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Obituary

J.J.Cale

Frequently Asked Questions:
When did JJ Cale Die? Answer: July 26th 2013 aged 74.
What caused JJ Cale's death? Answer: A Heart Attack.

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JJ Cale died at the age of seventy-four in La Jolla, California, U.S.A. on 26th July 2013, after suffering a heart attack.
J.J. Cale was born John Cale on December 5th 1938 in Oklahoma City, Oklahoma. USA. He was raised in Tulsa, Oklahoma, and graduated from Tulsa Central High School in 1956. As well as learning to play the guitar he began studying the principles of sound engineering while still living with his parents in Tulsa, where he built himself a recording studio. After graduation he was drafted into military service, studying at the Air Force Air Training Command in Rantoul, Illinois. J.J. Cale's knowledge of mixing and sound recording turned out to play an important role in creating the distinctive sound of his studio albums.pic of JJ.Cale
Along with a number of other young Tulsa musicians, J.J. Cale moved to Los Angeles in the early 1960s, where he found employment as a studio engineer. While living in Los Angeles he cut a demo single in 1966 with Liberty Records of his composition "After Midnight". He distributed copies of this single to his Tulsa musician friends living in Los Angeles, many of whom were successfully finding work as session musicians. Although he managed to find a regular spot at the Whisky a Go according to his own testimony, Elmer Valentine suggested he call himself J. J. Cale to avoid confusion with John Cale of the Velvet Underground . He found little success as a recording artist and, not being able to make enough money as a studio engineer, he sold his guitar and returned to Tulsa, where he joined a band with Tulsa musician Don White.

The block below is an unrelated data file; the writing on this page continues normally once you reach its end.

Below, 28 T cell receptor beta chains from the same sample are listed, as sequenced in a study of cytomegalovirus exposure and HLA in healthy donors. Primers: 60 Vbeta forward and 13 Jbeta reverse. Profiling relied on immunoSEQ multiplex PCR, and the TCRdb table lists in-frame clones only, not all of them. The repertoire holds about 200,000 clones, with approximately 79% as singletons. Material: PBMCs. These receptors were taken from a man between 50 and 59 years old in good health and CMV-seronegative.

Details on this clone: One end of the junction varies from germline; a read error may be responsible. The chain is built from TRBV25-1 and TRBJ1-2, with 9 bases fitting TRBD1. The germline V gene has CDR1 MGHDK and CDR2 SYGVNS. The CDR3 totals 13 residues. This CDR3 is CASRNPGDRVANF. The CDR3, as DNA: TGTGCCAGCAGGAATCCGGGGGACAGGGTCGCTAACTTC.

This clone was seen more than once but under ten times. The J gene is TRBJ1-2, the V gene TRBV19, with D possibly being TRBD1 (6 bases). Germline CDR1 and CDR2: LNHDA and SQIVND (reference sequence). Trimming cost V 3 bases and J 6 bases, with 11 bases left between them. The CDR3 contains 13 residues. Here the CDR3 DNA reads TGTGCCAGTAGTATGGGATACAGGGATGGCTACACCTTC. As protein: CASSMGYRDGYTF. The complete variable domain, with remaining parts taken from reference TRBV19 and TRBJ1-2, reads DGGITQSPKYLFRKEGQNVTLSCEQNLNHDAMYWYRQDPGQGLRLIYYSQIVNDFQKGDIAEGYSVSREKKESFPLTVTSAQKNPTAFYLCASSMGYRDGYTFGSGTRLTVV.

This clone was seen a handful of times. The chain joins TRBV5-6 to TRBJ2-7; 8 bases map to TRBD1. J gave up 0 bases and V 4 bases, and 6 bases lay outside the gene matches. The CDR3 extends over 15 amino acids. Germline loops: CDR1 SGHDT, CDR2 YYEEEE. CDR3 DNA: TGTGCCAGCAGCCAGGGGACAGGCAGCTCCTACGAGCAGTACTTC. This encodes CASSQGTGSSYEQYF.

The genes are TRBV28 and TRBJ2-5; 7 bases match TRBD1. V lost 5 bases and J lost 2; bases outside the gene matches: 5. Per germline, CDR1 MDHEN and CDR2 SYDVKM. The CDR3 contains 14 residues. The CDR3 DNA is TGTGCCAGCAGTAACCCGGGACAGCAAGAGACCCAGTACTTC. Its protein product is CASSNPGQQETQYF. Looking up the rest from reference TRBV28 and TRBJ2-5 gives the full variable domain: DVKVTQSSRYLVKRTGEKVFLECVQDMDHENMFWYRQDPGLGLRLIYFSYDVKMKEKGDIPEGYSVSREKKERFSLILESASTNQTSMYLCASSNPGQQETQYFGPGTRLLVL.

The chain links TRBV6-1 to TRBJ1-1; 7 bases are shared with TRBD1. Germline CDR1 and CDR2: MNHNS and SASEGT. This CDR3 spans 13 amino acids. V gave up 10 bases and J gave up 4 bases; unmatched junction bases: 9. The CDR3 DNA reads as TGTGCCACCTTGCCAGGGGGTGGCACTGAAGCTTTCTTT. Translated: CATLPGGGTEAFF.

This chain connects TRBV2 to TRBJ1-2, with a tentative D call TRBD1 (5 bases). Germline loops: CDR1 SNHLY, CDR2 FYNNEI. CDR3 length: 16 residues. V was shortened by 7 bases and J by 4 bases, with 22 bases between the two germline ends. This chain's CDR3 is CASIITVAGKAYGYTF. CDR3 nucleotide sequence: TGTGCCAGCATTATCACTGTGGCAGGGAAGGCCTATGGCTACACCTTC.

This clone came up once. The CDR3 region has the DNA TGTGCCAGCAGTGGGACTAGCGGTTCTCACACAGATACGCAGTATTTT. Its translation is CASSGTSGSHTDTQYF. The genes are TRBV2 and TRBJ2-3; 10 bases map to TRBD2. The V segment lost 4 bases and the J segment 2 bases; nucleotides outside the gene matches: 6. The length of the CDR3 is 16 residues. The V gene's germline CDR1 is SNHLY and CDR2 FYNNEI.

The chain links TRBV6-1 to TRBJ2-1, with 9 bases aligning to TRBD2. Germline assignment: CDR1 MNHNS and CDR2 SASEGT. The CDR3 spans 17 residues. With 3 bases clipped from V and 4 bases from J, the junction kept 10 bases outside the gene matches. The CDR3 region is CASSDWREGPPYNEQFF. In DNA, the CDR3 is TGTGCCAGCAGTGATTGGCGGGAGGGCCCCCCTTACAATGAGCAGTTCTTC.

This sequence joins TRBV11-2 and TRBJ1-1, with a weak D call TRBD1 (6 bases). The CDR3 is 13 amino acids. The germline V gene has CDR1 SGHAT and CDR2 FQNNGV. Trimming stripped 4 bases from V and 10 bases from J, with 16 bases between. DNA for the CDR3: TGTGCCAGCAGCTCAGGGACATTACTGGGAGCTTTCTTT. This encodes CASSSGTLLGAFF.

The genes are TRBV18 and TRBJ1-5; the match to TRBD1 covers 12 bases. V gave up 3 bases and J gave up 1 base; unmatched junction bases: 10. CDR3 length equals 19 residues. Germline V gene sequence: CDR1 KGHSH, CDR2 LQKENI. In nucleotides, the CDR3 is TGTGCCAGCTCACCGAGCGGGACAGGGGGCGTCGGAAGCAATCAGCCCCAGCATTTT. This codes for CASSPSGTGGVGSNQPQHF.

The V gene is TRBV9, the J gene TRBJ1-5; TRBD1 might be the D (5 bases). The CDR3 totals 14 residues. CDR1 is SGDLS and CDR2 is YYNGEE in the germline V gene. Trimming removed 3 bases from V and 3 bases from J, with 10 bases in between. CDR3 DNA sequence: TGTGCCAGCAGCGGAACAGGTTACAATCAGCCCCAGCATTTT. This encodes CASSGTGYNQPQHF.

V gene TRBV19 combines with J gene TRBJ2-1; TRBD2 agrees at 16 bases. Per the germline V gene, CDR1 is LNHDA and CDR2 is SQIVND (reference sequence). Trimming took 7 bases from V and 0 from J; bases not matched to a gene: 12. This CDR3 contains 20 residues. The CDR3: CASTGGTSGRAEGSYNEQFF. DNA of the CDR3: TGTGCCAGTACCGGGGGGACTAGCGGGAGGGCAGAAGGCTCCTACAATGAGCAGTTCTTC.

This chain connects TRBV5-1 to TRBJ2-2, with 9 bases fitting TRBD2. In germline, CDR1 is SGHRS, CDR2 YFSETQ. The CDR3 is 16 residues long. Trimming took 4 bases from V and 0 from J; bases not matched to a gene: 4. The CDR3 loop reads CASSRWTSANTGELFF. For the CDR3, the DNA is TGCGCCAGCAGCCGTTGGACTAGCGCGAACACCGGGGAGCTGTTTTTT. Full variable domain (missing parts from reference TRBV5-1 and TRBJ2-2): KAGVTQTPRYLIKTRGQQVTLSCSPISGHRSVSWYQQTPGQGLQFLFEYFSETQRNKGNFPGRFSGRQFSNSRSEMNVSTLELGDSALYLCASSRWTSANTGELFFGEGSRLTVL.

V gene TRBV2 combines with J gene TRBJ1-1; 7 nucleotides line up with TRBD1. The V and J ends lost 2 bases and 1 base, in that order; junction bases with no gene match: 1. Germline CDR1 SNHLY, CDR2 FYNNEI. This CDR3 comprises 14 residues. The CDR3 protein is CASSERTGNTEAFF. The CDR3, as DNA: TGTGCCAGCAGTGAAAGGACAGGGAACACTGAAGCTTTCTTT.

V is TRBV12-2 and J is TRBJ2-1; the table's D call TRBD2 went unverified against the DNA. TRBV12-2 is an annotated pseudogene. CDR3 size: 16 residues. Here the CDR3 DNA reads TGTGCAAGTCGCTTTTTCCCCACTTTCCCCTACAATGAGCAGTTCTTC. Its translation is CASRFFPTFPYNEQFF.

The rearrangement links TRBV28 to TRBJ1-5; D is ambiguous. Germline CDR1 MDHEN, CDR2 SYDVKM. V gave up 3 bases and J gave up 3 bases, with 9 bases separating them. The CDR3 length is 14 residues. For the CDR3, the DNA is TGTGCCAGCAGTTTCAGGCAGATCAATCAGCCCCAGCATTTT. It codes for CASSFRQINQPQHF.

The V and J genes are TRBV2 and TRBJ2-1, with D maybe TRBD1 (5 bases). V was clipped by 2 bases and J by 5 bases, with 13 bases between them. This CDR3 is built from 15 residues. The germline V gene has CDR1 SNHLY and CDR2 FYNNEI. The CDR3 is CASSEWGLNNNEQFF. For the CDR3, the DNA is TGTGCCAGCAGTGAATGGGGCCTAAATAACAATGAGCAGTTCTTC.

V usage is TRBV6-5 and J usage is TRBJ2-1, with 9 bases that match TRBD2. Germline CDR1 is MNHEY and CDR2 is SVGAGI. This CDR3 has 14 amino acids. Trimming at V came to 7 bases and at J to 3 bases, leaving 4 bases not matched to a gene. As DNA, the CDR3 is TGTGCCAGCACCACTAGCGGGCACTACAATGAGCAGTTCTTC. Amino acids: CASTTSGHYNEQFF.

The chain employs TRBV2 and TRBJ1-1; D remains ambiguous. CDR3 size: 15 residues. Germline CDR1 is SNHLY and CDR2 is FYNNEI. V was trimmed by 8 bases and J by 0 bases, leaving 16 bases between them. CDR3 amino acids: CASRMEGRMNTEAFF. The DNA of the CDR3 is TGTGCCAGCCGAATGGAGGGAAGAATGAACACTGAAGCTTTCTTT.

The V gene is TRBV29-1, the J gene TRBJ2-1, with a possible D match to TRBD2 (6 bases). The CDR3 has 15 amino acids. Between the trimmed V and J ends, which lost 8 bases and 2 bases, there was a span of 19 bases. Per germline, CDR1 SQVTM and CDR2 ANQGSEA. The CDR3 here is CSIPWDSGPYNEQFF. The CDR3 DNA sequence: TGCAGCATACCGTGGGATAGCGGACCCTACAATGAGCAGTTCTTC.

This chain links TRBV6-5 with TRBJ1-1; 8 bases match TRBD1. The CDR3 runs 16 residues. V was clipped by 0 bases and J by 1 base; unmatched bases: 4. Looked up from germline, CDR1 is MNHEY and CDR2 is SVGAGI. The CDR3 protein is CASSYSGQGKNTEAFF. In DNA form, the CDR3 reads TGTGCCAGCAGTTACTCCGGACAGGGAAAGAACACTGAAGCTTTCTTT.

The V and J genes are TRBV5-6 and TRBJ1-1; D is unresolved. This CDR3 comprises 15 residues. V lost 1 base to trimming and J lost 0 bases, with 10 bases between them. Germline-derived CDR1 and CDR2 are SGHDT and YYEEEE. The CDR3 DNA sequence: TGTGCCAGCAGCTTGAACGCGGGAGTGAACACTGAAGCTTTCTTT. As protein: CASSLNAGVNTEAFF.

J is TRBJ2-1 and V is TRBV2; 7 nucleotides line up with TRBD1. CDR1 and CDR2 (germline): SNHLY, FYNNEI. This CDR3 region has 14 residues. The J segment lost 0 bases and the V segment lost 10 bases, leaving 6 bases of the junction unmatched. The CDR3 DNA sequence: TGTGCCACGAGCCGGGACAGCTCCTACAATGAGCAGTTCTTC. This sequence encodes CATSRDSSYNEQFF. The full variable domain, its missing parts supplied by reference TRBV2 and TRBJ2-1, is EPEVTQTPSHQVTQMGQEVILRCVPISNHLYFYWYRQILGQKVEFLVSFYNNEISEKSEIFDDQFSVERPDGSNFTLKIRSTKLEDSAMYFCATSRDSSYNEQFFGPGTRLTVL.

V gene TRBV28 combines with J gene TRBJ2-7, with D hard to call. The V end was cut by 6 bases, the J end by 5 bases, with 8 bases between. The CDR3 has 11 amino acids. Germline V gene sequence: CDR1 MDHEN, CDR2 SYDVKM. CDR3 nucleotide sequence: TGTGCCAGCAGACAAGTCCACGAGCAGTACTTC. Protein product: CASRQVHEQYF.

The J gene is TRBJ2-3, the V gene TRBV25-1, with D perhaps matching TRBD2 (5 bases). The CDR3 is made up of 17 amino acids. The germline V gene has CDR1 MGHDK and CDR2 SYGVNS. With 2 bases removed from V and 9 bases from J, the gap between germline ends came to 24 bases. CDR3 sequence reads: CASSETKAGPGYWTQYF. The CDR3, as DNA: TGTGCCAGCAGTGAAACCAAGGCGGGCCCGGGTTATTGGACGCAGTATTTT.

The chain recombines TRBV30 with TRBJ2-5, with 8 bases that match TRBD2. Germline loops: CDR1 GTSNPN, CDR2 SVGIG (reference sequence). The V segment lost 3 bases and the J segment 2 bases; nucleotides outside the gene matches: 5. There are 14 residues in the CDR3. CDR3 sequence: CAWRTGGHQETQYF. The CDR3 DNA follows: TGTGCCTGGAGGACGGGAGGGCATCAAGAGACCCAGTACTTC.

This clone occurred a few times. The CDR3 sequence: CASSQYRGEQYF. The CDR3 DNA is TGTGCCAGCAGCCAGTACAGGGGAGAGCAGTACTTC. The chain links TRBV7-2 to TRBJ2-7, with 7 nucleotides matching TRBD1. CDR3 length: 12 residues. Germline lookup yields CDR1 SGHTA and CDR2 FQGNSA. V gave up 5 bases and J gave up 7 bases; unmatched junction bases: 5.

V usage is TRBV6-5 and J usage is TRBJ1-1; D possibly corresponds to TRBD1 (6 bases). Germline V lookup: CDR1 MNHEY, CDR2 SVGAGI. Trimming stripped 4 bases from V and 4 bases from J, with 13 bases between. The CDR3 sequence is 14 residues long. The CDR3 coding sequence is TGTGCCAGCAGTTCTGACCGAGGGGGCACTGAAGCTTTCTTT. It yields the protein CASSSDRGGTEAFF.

In 1970, it came to his attention that Eric Clapton had recorded a cover of "After Midnight" on his debut album in 1970. As a result of this, it was suggested to J.J. Cale that he should take advantage of this publicity and cut a record of his own. His first album, 'Naturally', established his style, described by Los Angeles Times writer Richard Cromelin as a "unique hybrid of blues, folk and jazz, marked by relaxed grooves and J.J. Cale's fluid guitar and laconic vocals. His early use of drum machines and his unconventional mixes lend a distinctive and timeless quality to his work and set him apart from the pack of Americana roots music purists."
In the 2005 documentary To Tulsa and Back: On Tour with J.J. Cale, Cale's guitar style is characterized by Eric Clapton as "really, really minimal", and he states precisely, "it's all about finesse".
His biggest U.S. hit single, "Crazy Mama", peaked at number 22 on the U.S.A Billboard Hot 100 chart in 1972. In the 2005 documentary film To Tulsa and Back, J.J. Cale recounts the story of being offered the opportunity to appear on Dick Clark's American Bandstand to promote the song, which would have moved it higher on the charts. J.J. Cale declined when told he could not bring his band to the taping and would be required to lip-sync the words.
J.J. Cale moved to California in 1980 and became a recluse, living in a trailer without a telephone. His 1983 album #8 was poorly received and he asked to be released from his contract with PolyGram. When later asked how he had spent the 1980s he replied: "Mowing the lawn and listening to Van Halen and rap."
J.J. Cale often acted as his own producer/engineer/session player. His vocals, sometimes whispery, would be buried in the mix. He attributed his unique sound to being a recording mixer and engineer, saying, "Because of all the technology now you can make music yourself and a lot of people are doing that now. I started out doing that a long time ago and I found when I did that I came up with a unique sound."
Songs written by J.J. Cale that have been covered by other musicians include: "After Midnight" and "Cocaine" by Eric Clapton ("After Midnight" also was covered by Jerry Garcia and Wire and "Cocaine" was covered by Nazareth); "Bringing It Back" by Kansas; "Call Me The Breeze" by Lynyrd Skynyrd, Johnny Cash, Bobby Bare, and John Mayer; and "Clyde" by Waylon Jennings and Dr. Hook. Others: "I Got the Same Old Blues" by Captain Beefheart (on his 1974 album Bluejeans & Moonbeams), Bryan Ferry, Lynyrd Skynyrd, and Freddie King; "Magnolia" by Poco, Beck, and Lucinda Williams; "Ride Me High" and "Travelin' Light" by Widespread Panic; and "The Sensitive Kind" by Santana (on their 1981 album Zebop!) and John Mayall [A Sense of Place, 1990].

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song: 'Sensitive Kind' by J.J.Cale